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Douglas Trail Road a provincial highway, says judge

Court petition filed in 2010 established provincial responsibility for road
The Douglas Trail Road wraps around the west side of Anderson Lake between D'Arcy and Seton Portage.

The Douglas Trail Road, formerly known as the Highline Road, was declared a provincial highway on Feb. 7 by B.C. Supreme Court Justice Loryl D. Russell, putting an end to decades of conflict and uncertainty over who should maintain the 24km dirt road that connects D'Arcy to Seton Portage along the west side of Anderson Lake.

Wolfgang Skutnik, who owns a property along the road, filed the petition back in 2010, which received a five-day hearing in Kamloops in November. The judgment looked at all the diverse uses of the road going back to the days when it was part of the actual Douglas Trail that was built to help gold prospectors get to the Cariboo Mines. More recent users include BC Rail, the Ministry of Forests and BC Hydro, as well as residents at both ends of the road.

Given the road's history and the fact that the Squamish-Lillooet Regional District awarded Skutnik a residential address along the road, the judge declared that the road's original intent was "as a route of access for BC Hydro and local residents." In other words, it was never a resource road and therefore should be maintained to a public standard at the province's expense.

"The Petition is based on the Highways Act, Section 42," wrote Edeltrud Skutnik in a letter to Pique last year. "If there is public money spent on said road then the road is deemed a public road... The Government has spent over $1,140,000 on that road and we have to go to Court to have legal access granted to our homes."

Recently, residents in the area were concerned that the maintenance budget for the road had been cut with the Ministry of Transportation ending an annual grant of over $42,000, going back to 2005, and additional funds from BC Hydro. That let the Seton Chamber of Commerce with less money to grade and maintain the road, and it was uncertain who would pay to fix the road after a major event like a bridge washing out or a rockslide.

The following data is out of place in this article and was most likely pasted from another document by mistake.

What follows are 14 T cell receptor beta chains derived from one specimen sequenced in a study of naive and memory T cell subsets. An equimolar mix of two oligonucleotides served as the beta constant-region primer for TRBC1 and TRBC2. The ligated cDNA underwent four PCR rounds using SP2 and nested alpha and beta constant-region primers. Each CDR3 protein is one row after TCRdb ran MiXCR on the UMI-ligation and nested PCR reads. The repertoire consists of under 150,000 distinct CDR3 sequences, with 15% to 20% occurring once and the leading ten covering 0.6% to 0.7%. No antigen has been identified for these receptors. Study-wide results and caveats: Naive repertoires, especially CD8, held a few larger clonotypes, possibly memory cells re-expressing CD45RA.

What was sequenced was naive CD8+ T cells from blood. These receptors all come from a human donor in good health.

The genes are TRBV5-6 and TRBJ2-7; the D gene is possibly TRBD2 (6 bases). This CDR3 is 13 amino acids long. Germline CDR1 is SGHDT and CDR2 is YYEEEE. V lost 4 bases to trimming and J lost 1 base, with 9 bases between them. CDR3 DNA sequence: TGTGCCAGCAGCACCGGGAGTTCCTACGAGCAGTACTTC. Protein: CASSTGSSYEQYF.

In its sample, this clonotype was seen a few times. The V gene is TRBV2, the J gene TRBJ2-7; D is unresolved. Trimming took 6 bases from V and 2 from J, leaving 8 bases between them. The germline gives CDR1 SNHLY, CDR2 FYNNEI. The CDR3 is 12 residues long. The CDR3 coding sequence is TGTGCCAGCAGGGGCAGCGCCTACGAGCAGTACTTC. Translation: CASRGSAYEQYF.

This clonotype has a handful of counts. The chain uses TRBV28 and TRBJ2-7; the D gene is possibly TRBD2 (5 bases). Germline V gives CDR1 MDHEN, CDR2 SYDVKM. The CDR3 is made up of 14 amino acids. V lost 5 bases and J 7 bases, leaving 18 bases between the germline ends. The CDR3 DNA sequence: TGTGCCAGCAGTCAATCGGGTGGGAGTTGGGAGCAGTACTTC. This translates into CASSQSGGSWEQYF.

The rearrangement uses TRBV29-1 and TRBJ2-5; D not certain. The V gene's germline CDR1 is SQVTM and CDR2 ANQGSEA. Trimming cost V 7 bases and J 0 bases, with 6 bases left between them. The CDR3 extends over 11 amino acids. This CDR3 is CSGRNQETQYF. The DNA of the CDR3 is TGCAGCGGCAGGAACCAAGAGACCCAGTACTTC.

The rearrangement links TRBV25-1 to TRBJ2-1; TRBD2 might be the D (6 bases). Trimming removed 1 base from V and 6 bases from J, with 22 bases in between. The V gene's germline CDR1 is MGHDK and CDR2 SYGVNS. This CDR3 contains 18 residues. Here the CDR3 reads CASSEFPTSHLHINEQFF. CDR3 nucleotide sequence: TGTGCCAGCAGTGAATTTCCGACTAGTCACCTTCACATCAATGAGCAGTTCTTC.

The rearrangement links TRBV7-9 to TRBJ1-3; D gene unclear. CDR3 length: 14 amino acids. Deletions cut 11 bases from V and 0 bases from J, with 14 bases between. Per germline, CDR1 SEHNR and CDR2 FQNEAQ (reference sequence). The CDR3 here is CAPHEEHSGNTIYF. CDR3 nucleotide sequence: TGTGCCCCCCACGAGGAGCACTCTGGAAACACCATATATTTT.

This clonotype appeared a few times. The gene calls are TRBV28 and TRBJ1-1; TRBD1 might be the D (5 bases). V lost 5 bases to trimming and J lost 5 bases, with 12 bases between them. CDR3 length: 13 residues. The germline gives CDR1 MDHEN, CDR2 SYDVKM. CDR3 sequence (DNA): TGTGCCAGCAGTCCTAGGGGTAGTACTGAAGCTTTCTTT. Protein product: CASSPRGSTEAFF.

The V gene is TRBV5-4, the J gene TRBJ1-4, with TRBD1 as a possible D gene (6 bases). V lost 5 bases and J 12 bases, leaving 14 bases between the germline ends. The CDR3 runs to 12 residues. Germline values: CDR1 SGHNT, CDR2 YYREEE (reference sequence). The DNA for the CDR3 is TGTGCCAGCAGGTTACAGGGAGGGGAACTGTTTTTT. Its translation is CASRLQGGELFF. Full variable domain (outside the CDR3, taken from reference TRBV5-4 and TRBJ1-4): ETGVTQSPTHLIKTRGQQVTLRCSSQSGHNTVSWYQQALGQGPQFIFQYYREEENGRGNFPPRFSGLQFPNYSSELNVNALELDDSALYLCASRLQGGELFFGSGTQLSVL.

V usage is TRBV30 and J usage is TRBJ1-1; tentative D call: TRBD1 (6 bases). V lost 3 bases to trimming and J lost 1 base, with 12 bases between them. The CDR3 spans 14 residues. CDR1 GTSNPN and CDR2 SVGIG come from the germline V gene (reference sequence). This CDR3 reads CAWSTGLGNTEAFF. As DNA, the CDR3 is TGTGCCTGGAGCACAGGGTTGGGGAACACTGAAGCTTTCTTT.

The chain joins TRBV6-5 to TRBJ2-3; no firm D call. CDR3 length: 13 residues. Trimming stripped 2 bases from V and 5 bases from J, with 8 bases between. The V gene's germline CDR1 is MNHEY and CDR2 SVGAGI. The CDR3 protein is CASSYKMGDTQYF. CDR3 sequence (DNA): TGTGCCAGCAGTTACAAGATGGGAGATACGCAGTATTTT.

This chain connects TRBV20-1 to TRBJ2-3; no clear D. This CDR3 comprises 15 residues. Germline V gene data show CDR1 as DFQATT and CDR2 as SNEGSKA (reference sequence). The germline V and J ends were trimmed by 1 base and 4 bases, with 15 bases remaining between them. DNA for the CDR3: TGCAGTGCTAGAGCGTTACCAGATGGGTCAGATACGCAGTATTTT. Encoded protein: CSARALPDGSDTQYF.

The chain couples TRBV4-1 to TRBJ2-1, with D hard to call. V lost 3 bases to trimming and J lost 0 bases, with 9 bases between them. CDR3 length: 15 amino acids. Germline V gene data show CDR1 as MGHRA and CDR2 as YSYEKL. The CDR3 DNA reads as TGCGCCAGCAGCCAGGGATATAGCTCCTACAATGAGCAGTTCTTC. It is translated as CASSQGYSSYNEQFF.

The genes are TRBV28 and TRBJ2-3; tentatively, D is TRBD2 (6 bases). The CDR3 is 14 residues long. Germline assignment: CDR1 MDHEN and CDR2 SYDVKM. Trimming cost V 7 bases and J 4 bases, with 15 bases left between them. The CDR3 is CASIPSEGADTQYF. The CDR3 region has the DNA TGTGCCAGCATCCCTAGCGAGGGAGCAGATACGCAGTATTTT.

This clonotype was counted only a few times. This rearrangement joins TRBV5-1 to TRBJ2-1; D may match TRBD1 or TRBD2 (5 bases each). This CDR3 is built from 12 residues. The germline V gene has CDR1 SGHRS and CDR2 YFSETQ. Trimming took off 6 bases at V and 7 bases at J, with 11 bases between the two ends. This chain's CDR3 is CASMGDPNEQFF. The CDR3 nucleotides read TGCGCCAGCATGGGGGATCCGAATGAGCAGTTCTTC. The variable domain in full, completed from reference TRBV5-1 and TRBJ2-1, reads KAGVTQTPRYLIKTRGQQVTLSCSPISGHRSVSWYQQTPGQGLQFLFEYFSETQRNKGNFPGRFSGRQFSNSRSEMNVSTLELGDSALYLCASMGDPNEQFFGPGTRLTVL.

As a provincial highway, the road will have to be maintained by the province in the future, while providing certainty to residents that the road will remain open. Currently, the province is looking to create a Resource Road designation that would allow Crown corporations and others on Crown land to close roads they're no longer using unless another party steps up to assume the cost of maintaining the road.

The Seton Chamber of Commerce is holding a meeting on Sunday, Feb. 10 to discuss the court ruling, but some residents are already celebrating.

Sukh Bajwa, the manager of the Highline Inn in Seton Portage, said he doesn't know how the ruling will affect the road in the short-term, but in the long-term he's confident the result will be a better, safer road — and more visitors to town.

"We have the Mission Mountain Road coming from the other side of Lillooet and the ministry takes care of it all year round," he said. "They're always grading it and if there are rock slides or anything they clear it right away. Only a few times has it been closed for more than a day or two for a bigger slide. If that's the same treatment this road is going to get, I'm very happy with that. It's definitely going to increase the traffic."

Not everyone feels the same, he said, and there are some residents that don't want more tourists and visitors to the area or more traffic on the road. But most of the people he spoke to on Friday welcomed the news. "Overall people are very happy and it's a very good reaction," he said.

The Ministry of Transportation has not made a statement yet regarding the ruling or their new tenure over a road that most people require a 4X4 to drive. A spokesperson told Pique on Friday that they would be reviewing the judge's ruling and determining next steps.

More to follow.